17. The Foul 17.1. FOULING IS NOT THAT BAD Lots of beginners are too worried about fouling. Polo is a game of permanent motion, not like football, where the game is stopped after every play. In this sport, you must constantly be deciding what to do next as the game continues. So I think it’s very important not to go for a specific play when you know you are going to foul. However, if you’re not sure that the play is a definite foul, you should “go for it”. If you are called on, it won’t be a big deal. As much as everybody tries to find their timing when hitting the ball, they also need to learn which is the right distance between players when making a play, and the only way to do this is to make mistakes and fouls. If you think about it, polo pros that have been playing forever foul quite often and don’t worry too much about it. When a player is a beginner or does not have much experience, he tends to think fouling is unforgivable and influential on the outcome of the game. This is absolutely not true. Worrying too much about fouling will prevent you from improving your game. So when in doubt, go for the play.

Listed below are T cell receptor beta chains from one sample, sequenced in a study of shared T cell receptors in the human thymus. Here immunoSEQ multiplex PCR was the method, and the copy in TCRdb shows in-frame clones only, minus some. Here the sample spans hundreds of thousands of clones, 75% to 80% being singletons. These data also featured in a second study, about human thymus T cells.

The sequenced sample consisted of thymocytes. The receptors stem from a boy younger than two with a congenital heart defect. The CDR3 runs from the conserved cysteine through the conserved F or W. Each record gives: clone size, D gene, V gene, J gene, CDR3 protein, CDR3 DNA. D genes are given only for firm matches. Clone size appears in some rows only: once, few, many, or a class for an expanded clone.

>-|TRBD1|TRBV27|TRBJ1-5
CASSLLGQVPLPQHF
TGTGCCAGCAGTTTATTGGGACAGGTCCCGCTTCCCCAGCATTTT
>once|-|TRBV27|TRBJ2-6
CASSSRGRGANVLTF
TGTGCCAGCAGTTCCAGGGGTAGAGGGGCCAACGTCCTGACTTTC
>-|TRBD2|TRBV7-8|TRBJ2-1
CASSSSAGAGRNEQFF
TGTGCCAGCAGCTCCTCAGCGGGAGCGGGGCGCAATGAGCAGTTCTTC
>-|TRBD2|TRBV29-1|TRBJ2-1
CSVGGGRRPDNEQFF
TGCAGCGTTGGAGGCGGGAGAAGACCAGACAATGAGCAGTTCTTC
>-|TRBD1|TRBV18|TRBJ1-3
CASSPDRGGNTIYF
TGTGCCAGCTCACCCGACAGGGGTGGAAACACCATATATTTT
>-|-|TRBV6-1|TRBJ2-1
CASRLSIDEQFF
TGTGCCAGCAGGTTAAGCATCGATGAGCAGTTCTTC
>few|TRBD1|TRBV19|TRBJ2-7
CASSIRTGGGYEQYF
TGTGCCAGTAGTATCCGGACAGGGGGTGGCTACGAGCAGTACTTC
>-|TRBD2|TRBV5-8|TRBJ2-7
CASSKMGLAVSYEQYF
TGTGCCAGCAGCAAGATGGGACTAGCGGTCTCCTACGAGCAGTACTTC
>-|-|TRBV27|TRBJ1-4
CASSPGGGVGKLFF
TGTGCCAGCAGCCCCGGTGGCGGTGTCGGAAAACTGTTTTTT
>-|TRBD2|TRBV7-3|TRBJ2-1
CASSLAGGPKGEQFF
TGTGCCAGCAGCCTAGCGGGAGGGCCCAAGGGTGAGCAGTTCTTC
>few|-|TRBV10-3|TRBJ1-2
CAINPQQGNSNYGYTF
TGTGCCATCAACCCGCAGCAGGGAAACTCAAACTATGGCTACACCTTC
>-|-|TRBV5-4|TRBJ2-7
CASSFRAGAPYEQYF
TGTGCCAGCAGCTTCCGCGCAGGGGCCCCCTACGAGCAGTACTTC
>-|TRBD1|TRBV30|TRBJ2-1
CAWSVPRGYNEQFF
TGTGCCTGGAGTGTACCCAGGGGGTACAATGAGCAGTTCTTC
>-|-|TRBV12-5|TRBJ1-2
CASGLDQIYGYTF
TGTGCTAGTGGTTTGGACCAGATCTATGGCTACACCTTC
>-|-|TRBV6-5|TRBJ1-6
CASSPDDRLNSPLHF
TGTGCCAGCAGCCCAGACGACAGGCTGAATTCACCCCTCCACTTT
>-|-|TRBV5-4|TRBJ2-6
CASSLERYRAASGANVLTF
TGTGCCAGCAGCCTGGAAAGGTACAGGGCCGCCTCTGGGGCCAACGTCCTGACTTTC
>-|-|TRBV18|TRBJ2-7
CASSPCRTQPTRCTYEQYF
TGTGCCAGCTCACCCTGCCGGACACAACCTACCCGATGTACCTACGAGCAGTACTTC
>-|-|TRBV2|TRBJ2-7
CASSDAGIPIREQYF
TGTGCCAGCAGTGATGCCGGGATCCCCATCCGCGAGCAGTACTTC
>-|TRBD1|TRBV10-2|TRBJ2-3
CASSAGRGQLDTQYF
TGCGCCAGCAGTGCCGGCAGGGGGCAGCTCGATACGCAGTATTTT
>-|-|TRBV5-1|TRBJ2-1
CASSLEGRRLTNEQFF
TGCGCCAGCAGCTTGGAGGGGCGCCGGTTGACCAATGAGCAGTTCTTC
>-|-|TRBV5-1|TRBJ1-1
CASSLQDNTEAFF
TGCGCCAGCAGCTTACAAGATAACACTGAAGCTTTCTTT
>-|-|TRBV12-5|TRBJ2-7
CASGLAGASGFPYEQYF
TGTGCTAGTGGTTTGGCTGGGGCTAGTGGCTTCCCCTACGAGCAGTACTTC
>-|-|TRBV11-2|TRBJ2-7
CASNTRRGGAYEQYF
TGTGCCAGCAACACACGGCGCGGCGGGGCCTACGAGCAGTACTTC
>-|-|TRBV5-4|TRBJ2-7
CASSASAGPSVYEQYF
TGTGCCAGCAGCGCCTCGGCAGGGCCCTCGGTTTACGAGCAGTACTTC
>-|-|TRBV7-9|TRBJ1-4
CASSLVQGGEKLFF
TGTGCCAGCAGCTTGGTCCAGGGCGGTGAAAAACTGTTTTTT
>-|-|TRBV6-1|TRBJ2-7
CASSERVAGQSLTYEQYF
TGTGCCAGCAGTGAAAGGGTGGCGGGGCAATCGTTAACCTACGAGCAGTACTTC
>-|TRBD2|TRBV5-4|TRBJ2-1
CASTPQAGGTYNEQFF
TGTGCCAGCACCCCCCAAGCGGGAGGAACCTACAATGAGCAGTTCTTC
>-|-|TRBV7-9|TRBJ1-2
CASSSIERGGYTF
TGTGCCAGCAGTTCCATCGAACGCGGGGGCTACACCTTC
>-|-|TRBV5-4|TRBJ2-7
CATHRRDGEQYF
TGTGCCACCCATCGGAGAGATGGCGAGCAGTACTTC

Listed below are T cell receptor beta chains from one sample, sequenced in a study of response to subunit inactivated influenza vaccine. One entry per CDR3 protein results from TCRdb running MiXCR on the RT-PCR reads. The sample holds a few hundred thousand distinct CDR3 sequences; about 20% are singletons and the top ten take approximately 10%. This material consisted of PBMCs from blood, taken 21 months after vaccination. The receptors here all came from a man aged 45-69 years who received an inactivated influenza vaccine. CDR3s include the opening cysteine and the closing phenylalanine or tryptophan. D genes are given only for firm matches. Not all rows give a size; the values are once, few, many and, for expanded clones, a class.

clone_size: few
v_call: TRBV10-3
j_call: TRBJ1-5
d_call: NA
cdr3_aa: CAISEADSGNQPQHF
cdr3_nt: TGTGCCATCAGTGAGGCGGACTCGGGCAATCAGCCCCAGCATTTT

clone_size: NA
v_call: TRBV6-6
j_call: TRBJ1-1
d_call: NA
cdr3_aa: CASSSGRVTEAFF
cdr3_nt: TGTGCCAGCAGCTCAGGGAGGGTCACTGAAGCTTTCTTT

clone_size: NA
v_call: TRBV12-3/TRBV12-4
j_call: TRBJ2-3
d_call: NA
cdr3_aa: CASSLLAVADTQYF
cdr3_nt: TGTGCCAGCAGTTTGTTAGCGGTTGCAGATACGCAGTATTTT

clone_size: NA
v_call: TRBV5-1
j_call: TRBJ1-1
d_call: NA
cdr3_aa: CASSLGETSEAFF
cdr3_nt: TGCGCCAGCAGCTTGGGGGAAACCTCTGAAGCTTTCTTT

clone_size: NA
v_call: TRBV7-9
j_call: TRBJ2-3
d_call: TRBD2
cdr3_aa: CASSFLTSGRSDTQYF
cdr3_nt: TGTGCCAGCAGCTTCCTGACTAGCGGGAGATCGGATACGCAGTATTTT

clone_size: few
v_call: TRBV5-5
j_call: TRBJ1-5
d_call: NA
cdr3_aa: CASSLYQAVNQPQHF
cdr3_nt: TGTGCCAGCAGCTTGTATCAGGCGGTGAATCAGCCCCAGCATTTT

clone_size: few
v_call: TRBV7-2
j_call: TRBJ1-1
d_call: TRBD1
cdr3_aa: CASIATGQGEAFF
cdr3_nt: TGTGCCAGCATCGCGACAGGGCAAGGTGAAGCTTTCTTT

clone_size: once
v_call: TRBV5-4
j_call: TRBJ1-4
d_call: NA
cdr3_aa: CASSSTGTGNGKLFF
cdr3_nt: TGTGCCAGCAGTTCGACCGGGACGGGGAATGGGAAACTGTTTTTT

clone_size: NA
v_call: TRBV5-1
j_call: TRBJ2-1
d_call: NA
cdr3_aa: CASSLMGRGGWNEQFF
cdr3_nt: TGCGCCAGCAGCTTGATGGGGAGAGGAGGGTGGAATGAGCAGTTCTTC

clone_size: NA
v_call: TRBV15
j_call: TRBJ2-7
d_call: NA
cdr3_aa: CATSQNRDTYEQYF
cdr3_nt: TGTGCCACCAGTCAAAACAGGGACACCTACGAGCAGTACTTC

18. Quick reminder 18.1. QUICK REMINDER
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Every time you hit the ball, name the player to receive the pass.
The player that gets M.V.P. or who makes the most goals in a game or tournament has his teammates’ sacrifice to thank for.
When your team is in possession of the ball, the men without the ball must create the opportunities. Take the man before the ball. If you eliminate the man the ball can’t travel. In defense always try to keep your man on the outside. Most players go where the ball is. Anticipation is to go where the ball is going to be. When your attitude is right, your ability always catches up. Always hit the ball to one of your teammates. If you just hit the ball, you’re probably going to give it back to the oposition. Remember that the player that passes the ball has time to think, get back into position and get the ball again. We need to turn every defense into a great attack. Trust your teammates and turn before they hit the back-shot. That way you will get to the ball first.
This is a team sport. It doesn’t matter who makes the goals, just that they are made. Always leave the ball to the player who is in the best position to make a good play.
Try to be on the field in time to give yourself 15 to 20 minutes of warmup. 133
Make sure that your horses have raps on and their tails done. Not only does it look better, but it is also safer because your mallet won’t get tangled up in their tails.